A-level Biology/Microbiology and Biotechnology

Introduction to MicrobiologyEdit

Microbiology is the study of the organisms in the surrounding environment which are too small to be clearly visible with our naked eye when observed individually. These organisms can only be observed through the microscopes are called microorganisms. These microorganisms are less than 0.1mm in size, which means that they are smaller in size than the visual range of the humans. The microorganisms can be found everywhere on the planet Earth. The microorganisms are the most abundant and the diverse group of organisms on the Earth. Many different groups of microorganisms currently inhabit the Earth. They possess different adaptations, specialized and differentiated functions, various forms and structures, different shapes and sizes, and numerous habitats to ensure their survival and existence on the Earth. Some of the different groups of microorganisms that exist on the Earth are Bacteria, Archaea Bacteria, Cyanobacteria or Blue Green Bacteria, Protists, Algae, Fungi, Mollicutes (Mycoplasmas and Phytoplasmas), Viruses, Viroids, and Prions.

The units which are used to measure the microorganisms and their structural components are nanometers and micrometers. Due to the larger sizes of some microorganisms, they are more readily visible than the other smaller types of microorganisms. Microorganisms are found everywhere on the earth including in soil, water, air, in interior surfaces and on exterior surfaces of the earth.

Most of the microorganisms act as the primary producers of the food chains in the fresh and marine water habitats, as most of them possess the ability to perform photosynthesis. Therefore, they form the basis of the food chains in the aquatic water bodies.

Saprotrophs and SaprophytesEdit

The microorganisms that live in the soil, which are commonly known as the soil microorganisms possess the ability to decompose and digest the waste products and materials in the environment and also assist in the recycling of the chemical elements and compounds in between the soil, water, air and the living organisms. These soil microorganisms decompose complex organic matter into simple organic matter and then into simple organic and inorganic molecules and after that, into their constituent most basic elements either by physical breakdown or by biochemical transformation of these complex compounds. These organisms, called Saprotrophs or Saprophytes, cannot produce their own food and instead feed on the non-living, dead, organic, decaying and waste matter in order to survive. Most of the Fungi such as Rhizopus, Mucor, Agaricus, Penicillium, Aspergillus, Morchella and Saccharomyces (Yeast), some bacteria such as soil bacteria, some protozoans and some algal species such as photosynthetic algae, like green algae, exhibit saprophytic mode of nutrition.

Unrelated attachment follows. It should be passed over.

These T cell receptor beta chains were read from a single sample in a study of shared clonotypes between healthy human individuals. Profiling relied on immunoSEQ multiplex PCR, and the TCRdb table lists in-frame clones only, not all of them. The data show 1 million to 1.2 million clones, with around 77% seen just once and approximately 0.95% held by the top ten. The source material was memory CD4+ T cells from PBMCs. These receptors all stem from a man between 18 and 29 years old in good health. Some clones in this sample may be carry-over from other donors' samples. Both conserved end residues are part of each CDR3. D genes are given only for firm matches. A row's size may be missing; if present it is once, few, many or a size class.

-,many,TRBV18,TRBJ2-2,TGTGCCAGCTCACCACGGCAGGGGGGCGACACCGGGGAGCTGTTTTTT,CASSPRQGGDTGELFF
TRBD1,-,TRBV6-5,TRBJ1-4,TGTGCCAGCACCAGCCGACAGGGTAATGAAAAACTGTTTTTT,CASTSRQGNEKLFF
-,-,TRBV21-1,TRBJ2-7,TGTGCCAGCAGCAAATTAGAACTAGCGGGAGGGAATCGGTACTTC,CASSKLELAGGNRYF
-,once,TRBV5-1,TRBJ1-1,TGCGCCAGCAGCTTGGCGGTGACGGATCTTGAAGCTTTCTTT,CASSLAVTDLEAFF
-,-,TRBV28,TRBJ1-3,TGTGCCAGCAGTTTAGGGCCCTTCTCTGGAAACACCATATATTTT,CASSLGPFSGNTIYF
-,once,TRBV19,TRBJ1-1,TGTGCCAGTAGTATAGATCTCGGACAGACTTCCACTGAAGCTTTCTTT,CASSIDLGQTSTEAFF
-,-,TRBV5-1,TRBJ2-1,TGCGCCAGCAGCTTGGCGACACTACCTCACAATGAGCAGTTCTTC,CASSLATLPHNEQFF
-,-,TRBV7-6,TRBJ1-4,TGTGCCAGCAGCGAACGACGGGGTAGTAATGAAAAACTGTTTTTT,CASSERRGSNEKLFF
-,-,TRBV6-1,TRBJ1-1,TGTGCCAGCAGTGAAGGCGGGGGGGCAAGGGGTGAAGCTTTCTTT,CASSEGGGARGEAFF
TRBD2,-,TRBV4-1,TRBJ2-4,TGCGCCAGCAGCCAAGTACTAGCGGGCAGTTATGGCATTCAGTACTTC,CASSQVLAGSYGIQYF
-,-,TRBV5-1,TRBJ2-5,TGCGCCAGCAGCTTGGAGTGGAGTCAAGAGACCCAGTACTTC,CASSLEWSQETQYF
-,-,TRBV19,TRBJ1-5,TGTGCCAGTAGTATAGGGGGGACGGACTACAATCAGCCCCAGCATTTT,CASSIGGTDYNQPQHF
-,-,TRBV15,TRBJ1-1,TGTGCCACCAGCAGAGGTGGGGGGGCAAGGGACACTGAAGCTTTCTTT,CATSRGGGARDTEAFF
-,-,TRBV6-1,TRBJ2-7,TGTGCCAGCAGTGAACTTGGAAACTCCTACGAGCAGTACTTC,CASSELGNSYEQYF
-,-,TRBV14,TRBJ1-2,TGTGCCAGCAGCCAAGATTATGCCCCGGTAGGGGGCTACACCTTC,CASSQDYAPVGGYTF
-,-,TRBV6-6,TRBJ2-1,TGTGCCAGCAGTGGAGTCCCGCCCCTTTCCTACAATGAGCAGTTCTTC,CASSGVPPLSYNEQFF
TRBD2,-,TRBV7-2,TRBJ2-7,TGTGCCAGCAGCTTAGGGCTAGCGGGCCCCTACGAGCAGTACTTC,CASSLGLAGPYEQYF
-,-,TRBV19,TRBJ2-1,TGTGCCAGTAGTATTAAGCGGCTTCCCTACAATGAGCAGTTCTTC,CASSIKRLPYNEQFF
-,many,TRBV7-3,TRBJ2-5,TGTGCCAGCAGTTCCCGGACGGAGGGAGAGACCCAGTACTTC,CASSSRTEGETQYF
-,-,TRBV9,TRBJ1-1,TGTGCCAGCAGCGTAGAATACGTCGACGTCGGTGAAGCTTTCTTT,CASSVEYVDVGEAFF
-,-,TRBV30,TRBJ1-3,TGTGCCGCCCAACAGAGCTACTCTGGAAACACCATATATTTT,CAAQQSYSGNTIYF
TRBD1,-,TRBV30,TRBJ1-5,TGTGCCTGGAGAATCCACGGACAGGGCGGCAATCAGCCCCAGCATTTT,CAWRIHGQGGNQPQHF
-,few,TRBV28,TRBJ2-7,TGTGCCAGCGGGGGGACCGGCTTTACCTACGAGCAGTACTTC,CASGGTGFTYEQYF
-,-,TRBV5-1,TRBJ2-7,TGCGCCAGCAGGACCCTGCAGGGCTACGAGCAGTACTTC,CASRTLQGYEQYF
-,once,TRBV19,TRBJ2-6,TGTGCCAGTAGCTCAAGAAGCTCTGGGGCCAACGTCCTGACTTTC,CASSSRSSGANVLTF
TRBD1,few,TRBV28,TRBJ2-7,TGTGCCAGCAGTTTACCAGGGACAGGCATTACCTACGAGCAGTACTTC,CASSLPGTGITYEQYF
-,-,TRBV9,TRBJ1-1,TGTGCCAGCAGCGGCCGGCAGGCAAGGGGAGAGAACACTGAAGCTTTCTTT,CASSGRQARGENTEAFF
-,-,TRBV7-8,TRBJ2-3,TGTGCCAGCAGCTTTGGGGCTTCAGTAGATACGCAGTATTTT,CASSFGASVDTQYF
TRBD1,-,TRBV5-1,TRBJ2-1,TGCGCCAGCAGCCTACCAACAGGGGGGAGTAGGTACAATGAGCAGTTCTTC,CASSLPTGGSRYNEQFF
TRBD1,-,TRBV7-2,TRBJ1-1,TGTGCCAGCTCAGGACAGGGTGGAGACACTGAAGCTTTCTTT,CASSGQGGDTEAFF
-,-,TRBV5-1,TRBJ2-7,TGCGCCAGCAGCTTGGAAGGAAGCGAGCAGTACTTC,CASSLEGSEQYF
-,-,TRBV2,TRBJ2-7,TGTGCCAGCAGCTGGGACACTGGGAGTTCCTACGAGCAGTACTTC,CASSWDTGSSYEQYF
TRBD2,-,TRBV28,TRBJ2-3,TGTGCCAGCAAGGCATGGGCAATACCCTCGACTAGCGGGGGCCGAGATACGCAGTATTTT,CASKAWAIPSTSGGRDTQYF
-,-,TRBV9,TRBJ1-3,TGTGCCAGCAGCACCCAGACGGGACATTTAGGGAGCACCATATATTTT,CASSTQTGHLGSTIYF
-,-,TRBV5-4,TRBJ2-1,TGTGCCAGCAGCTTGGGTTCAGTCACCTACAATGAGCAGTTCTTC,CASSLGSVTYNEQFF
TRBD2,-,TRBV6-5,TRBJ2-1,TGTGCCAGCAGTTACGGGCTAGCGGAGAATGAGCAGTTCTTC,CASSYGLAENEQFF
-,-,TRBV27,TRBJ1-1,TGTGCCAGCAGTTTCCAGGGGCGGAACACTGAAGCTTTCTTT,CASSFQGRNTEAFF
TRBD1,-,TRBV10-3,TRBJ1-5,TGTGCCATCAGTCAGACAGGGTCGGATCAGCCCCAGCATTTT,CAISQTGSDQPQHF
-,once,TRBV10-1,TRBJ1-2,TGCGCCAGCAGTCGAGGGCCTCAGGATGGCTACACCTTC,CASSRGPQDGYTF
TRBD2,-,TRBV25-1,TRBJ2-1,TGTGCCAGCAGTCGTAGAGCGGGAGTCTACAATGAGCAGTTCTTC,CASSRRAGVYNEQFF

Bioaerosols and PathogensEdit

Some microorganisms are suspended and released into the atmosphere as bioaerosols, possessing the capability to travel and spread long distances with the help of the wind current and precipitation. These bioaerosols are composed of bacterial cells, their cellular fragments and remnants, fungal spores and their hyphae, viral particles, viroids, mollicutes, prions, their metabolic waste and by-products. Therefore, the pathogenic bioaerosols are capable of transmitting and spreading of most of the infectious diseases in living organisms. Only a trace number of microorganisms which are associated with the other living organisms such as plants, animals and human beings are pathogenic and cause infectious diseases. The majority of the microorganisms are beneficial and harmless to other organisms, but some are very harmful, causing infectious diseases.

ExtremophilesEdit

Some of the microorganisms are well adapted to inhabit the extreme environmental conditions which are unfavourable and can even be lethal for the other living organisms. These microorganisms are known as extremophiles. These extremophiles can be discovered inside the crust of the Earth, in the deepest seas at high pressures, in extremely acidic or in extremely basic conditions, in hydrothermal and alkaline vents, in frozen sea water, in volcanoes, in hot water springs, in the upper atmosphere and in outer space.